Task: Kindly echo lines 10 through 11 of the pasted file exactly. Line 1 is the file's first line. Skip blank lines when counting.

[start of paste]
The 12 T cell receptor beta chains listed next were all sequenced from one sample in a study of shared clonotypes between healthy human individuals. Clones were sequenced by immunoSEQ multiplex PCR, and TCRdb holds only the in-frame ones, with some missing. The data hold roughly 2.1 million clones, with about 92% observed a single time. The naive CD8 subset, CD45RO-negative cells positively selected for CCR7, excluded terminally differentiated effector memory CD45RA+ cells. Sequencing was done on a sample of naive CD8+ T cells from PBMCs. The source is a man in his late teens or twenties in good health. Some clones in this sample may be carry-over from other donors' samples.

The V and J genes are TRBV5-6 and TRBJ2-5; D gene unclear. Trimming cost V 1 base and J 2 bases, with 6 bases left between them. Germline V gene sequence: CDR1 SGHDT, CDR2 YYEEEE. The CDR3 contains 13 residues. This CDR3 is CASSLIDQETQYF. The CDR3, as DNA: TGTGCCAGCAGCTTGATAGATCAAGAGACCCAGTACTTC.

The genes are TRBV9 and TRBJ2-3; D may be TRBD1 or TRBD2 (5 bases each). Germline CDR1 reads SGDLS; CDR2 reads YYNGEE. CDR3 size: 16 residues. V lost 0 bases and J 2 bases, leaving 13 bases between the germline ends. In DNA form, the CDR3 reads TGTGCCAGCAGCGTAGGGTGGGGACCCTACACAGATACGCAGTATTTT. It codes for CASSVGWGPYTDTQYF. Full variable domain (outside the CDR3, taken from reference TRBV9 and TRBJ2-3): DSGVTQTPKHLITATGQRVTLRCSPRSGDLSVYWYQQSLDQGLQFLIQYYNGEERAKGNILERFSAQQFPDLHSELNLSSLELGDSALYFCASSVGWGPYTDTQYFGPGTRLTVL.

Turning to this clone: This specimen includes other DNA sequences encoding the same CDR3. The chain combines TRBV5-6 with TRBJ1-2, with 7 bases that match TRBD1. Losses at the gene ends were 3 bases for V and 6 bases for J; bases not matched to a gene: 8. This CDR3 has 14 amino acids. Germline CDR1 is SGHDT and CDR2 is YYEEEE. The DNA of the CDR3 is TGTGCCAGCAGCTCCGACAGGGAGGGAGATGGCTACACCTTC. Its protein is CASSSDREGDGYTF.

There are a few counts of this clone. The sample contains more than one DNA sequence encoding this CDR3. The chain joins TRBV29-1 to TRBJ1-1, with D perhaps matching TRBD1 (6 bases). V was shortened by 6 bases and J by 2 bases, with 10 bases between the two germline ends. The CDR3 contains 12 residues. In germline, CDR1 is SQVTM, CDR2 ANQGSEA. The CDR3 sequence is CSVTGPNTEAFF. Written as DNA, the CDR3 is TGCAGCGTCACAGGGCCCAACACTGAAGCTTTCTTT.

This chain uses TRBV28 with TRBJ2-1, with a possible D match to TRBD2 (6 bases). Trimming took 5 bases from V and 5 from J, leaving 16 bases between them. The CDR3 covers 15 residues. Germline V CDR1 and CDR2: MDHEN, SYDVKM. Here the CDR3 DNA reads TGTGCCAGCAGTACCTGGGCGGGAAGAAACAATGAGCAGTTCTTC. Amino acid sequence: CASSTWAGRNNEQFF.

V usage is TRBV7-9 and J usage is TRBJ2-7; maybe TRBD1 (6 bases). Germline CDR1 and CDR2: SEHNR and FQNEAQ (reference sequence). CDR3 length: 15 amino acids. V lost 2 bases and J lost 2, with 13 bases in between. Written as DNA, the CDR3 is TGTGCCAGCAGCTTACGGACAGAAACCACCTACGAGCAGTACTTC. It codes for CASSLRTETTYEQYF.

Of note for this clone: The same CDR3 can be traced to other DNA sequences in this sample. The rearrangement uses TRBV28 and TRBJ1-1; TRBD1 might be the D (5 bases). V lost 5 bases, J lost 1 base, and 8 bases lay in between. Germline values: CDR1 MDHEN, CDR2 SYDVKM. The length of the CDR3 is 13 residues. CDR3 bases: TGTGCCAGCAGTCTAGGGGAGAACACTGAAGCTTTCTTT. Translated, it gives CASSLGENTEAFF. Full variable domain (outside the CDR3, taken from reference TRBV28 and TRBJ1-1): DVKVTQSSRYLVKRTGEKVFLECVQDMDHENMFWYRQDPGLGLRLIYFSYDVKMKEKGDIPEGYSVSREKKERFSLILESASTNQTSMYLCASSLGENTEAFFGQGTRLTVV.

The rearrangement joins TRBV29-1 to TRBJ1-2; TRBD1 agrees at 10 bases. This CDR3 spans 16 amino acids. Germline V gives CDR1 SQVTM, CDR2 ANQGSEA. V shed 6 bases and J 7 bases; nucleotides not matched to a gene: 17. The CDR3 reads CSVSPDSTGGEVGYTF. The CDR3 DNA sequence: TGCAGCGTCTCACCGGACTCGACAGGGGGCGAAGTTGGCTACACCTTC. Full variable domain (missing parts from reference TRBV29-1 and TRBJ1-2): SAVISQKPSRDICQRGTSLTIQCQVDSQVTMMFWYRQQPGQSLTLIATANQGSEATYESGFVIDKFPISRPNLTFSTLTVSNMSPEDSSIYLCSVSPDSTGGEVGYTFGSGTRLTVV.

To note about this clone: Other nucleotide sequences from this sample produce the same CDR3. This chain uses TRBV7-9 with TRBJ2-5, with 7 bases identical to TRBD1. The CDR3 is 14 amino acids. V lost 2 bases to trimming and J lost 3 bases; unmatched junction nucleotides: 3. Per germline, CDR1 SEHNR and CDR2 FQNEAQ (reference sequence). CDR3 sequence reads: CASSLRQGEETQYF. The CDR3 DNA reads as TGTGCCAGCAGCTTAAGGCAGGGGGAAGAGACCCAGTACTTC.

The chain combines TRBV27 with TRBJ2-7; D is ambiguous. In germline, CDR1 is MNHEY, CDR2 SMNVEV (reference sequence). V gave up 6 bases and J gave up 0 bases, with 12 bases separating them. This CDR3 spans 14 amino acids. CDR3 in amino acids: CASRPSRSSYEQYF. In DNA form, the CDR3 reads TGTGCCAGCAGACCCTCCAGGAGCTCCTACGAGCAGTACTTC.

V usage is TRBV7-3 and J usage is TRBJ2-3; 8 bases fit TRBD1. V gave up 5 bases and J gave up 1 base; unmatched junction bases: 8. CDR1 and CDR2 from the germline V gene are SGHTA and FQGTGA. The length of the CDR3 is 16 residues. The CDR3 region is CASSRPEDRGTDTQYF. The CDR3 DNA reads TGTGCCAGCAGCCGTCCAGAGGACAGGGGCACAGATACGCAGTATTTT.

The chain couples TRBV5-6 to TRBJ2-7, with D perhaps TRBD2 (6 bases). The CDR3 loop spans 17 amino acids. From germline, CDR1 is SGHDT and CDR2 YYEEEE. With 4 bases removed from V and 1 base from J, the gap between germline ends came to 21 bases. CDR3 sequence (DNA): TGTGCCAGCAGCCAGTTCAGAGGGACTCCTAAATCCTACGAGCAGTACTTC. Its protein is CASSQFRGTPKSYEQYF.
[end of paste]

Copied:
To note about this clone: Other nucleotide sequences from this sample produce the same CDR3. This chain uses TRBV7-9 with TRBJ2-5, with 7 bases identical to TRBD1. The CDR3 is 14 amino acids. V lost 2 bases to trimming and J lost 3 bases; unmatched junction nucleotides: 3. Per germline, CDR1 SEHNR and CDR2 FQNEAQ (reference sequence). CDR3 sequence reads: CASSLRQGEETQYF. The CDR3 DNA reads as TGTGCCAGCAGCTTAAGGCAGGGGGAAGAGACCCAGTACTTC.

The chain combines TRBV27 with TRBJ2-7; D is ambiguous. In germline, CDR1 is MNHEY, CDR2 SMNVEV (reference sequence). V gave up 6 bases and J gave up 0 bases, with 12 bases separating them. This CDR3 spans 14 amino acids. CDR3 in amino acids: CASRPSRSSYEQYF. In DNA form, the CDR3 reads TGTGCCAGCAGACCCTCCAGGAGCTCCTACGAGCAGTACTTC.